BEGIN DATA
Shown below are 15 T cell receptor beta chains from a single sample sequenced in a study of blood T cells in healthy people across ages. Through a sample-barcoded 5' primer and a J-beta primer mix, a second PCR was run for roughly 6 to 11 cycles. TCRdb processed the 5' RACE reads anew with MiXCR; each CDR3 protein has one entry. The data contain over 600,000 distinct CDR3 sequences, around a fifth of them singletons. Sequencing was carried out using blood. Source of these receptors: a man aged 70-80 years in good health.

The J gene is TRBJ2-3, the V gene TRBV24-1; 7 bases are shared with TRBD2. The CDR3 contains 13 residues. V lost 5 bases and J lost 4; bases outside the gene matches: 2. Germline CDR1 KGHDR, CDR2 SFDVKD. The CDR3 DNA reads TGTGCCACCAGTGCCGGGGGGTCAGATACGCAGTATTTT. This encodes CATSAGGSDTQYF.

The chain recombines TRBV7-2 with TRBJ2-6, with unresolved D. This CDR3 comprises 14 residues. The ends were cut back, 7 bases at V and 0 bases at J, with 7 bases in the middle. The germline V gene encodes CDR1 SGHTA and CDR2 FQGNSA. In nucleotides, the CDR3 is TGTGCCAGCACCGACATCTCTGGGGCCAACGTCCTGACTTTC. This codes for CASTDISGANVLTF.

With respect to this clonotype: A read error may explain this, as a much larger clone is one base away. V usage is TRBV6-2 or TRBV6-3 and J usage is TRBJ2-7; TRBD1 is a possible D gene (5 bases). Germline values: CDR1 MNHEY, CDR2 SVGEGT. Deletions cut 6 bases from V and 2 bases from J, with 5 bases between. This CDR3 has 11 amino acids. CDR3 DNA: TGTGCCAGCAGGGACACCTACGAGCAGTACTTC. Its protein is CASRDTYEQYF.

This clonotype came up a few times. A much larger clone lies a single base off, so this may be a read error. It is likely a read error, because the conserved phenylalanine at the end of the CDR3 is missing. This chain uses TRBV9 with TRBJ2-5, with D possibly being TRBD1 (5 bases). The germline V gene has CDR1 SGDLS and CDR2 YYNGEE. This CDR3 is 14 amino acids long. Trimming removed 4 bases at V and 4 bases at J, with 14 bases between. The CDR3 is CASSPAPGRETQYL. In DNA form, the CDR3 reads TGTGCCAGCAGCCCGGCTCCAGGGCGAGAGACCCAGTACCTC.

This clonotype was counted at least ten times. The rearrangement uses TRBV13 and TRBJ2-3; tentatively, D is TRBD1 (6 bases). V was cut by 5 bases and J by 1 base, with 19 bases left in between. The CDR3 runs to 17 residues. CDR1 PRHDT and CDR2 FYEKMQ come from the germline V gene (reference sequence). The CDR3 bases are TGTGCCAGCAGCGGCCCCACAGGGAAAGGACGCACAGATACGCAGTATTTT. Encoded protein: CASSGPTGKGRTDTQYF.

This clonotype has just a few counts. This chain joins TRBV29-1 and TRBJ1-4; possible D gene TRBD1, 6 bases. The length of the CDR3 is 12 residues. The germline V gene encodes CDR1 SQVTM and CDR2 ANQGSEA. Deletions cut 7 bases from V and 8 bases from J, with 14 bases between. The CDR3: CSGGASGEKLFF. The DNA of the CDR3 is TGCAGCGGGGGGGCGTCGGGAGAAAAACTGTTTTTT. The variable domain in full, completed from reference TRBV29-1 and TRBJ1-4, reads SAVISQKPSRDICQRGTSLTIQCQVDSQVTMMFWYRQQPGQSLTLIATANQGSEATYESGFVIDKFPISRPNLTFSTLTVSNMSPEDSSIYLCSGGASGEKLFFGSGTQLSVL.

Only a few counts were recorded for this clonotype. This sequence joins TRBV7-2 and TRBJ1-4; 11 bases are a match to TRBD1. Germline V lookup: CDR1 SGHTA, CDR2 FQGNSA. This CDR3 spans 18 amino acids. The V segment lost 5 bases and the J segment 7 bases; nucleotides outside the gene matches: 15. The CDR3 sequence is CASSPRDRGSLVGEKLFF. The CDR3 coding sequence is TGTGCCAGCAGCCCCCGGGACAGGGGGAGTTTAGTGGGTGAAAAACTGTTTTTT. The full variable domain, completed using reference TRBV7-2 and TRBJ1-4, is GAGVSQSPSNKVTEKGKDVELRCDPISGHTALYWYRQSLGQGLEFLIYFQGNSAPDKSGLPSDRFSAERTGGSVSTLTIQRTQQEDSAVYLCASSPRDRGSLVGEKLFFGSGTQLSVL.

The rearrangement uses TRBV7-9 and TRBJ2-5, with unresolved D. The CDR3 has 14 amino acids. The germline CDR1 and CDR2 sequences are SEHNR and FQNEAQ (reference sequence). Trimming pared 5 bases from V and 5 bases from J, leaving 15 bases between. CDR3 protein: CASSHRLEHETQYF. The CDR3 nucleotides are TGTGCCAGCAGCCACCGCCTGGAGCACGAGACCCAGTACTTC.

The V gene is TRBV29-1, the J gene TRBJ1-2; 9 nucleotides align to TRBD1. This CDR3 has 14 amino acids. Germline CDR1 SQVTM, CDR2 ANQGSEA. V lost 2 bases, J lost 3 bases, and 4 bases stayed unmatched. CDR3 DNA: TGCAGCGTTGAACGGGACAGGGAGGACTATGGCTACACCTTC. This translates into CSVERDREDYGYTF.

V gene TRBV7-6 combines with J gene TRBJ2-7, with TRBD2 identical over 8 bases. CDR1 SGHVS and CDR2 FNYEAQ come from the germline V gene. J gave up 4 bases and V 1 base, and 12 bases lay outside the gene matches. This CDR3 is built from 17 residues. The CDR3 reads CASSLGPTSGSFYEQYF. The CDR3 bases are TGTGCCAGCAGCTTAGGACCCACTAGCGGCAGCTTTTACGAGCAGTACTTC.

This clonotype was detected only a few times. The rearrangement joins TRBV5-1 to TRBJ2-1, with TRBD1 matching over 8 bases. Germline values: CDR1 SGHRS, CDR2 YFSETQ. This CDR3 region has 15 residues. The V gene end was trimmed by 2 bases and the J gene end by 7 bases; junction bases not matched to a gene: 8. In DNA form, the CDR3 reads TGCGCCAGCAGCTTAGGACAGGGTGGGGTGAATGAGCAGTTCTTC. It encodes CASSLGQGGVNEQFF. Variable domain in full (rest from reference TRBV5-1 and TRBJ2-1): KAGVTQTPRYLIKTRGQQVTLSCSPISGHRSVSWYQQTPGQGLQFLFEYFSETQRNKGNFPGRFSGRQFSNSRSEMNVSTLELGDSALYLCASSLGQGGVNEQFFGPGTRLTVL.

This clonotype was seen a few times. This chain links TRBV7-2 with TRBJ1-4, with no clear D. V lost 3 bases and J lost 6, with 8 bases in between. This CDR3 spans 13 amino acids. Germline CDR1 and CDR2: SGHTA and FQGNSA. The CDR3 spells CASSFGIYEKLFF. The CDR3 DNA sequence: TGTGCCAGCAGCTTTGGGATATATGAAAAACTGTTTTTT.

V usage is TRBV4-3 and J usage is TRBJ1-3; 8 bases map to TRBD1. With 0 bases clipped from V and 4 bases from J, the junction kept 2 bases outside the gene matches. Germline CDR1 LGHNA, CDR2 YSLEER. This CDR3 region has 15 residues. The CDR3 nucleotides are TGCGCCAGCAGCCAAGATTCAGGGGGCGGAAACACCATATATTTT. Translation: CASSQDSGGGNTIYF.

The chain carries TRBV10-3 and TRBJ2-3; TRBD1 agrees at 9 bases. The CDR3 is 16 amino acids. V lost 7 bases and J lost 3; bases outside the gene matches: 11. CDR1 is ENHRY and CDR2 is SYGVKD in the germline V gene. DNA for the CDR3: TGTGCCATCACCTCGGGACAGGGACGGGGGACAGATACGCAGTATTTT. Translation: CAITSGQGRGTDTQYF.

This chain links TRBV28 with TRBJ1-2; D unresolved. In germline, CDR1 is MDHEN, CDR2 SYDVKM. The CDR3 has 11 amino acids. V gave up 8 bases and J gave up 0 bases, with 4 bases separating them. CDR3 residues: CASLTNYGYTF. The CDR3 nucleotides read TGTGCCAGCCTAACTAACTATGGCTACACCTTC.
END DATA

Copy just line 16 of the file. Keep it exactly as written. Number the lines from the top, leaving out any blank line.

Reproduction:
This chain links TRBV28 with TRBJ1-2; D unresolved. In germline, CDR1 is MDHEN, CDR2 SYDVKM. The CDR3 has 11 amino acids. V gave up 8 bases and J gave up 0 bases, with 4 bases separating them. CDR3 residues: CASLTNYGYTF. The CDR3 nucleotides read TGTGCCAGCCTAACTAACTATGGCTACACCTTC.